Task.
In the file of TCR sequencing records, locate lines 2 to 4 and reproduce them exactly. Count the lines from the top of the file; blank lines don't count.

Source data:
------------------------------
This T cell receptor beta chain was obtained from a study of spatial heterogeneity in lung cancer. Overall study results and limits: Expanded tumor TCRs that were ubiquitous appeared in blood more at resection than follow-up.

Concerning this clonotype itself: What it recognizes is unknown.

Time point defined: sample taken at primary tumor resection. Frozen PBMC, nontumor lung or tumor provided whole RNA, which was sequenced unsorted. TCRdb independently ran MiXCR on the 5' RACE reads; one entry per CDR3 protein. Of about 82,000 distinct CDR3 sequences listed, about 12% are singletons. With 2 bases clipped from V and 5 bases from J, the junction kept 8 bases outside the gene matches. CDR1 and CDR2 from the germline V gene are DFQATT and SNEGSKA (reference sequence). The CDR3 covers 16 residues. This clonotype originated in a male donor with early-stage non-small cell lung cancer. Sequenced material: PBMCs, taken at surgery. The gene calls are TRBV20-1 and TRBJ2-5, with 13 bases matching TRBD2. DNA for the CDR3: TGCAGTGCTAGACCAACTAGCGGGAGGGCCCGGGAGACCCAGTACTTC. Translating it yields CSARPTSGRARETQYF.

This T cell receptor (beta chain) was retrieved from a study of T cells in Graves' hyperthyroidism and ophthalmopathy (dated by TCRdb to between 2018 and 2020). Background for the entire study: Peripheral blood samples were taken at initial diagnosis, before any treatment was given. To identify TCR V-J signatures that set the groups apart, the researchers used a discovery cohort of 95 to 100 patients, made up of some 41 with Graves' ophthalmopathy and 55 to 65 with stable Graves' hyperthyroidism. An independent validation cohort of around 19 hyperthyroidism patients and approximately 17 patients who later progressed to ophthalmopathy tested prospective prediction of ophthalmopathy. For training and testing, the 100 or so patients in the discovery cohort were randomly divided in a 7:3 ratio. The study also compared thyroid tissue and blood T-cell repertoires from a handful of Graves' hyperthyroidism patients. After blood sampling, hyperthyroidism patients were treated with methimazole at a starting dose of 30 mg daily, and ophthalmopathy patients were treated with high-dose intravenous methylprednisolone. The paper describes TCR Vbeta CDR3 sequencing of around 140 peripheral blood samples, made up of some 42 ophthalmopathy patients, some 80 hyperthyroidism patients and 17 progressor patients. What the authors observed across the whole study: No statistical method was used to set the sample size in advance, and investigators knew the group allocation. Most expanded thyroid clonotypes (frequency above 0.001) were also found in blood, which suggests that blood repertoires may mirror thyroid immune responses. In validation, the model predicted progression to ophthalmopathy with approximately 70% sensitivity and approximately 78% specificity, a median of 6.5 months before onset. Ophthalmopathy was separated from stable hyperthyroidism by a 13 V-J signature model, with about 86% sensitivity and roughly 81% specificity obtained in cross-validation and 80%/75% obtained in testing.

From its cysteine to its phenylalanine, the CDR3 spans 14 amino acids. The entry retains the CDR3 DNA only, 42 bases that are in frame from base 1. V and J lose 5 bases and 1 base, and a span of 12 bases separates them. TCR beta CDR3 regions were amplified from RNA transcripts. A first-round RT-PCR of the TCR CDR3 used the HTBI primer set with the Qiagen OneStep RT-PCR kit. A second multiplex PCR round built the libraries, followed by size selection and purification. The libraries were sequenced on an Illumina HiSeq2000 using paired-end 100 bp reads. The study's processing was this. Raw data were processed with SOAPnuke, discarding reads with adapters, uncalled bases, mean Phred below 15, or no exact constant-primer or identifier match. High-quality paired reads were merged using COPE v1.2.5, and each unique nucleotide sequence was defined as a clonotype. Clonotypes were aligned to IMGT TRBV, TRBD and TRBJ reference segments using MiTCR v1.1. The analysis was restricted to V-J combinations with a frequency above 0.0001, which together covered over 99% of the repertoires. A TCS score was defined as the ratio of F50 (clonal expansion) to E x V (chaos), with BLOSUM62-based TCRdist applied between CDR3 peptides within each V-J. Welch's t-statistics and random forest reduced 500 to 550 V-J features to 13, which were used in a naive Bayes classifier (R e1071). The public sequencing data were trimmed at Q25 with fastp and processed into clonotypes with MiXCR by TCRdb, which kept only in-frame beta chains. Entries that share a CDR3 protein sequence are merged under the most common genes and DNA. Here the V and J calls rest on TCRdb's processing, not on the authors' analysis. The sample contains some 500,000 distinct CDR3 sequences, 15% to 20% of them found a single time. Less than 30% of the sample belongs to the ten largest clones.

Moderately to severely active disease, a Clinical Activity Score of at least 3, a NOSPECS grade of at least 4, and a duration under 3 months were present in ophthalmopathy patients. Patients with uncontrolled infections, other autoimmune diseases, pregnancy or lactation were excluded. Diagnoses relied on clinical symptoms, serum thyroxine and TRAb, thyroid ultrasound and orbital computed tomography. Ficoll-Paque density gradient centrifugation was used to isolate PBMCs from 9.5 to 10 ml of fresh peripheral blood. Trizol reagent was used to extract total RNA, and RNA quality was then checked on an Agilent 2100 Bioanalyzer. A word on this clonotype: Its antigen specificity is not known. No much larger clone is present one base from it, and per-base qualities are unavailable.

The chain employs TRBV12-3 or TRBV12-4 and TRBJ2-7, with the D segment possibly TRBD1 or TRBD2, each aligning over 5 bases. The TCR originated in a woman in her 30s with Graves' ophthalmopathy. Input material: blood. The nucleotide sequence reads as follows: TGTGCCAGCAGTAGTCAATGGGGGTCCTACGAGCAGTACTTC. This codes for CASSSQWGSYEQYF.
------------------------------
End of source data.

Concerning this clonotype itself: What it recognizes is unknown.

Time point defined: sample taken at primary tumor resection. Frozen PBMC, nontumor lung or tumor provided whole RNA, which was sequenced unsorted. TCRdb independently ran MiXCR on the 5' RACE reads; one entry per CDR3 protein. Of about 82,000 distinct CDR3 sequences listed, about 12% are singletons. With 2 bases clipped from V and 5 bases from J, the junction kept 8 bases outside the gene matches. CDR1 and CDR2 from the germline V gene are DFQATT and SNEGSKA (reference sequence). The CDR3 covers 16 residues. This clonotype originated in a male donor with early-stage non-small cell lung cancer. Sequenced material: PBMCs, taken at surgery. The gene calls are TRBV20-1 and TRBJ2-5, with 13 bases matching TRBD2. DNA for the CDR3: TGCAGTGCTAGACCAACTAGCGGGAGGGCCCGGGAGACCCAGTACTTC. Translating it yields CSARPTSGRARETQYF.

This T cell receptor (beta chain) was retrieved from a study of T cells in Graves' hyperthyroidism and ophthalmopathy (dated by TCRdb to between 2018 and 2020). Background for the entire study: Peripheral blood samples were taken at initial diagnosis, before any treatment was given. To identify TCR V-J signatures that set the groups apart, the researchers used a discovery cohort of 95 to 100 patients, made up of some 41 with Graves' ophthalmopathy and 55 to 65 with stable Graves' hyperthyroidism. An independent validation cohort of around 19 hyperthyroidism patients and approximately 17 patients who later progressed to ophthalmopathy tested prospective prediction of ophthalmopathy. For training and testing, the 100 or so patients in the discovery cohort were randomly divided in a 7:3 ratio. The study also compared thyroid tissue and blood T-cell repertoires from a handful of Graves' hyperthyroidism patients. After blood sampling, hyperthyroidism patients were treated with methimazole at a starting dose of 30 mg daily, and ophthalmopathy patients were treated with high-dose intravenous methylprednisolone. The paper describes TCR Vbeta CDR3 sequencing of around 140 peripheral blood samples, made up of some 42 ophthalmopathy patients, some 80 hyperthyroidism patients and 17 progressor patients. What the authors observed across the whole study: No statistical method was used to set the sample size in advance, and investigators knew the group allocation. Most expanded thyroid clonotypes (frequency above 0.001) were also found in blood, which suggests that blood repertoires may mirror thyroid immune responses. In validation, the model predicted progression to ophthalmopathy with approximately 70% sensitivity and approximately 78% specificity, a median of 6.5 months before onset. Ophthalmopathy was separated from stable hyperthyroidism by a 13 V-J signature model, with about 86% sensitivity and roughly 81% specificity obtained in cross-validation and 80%/75% obtained in testing.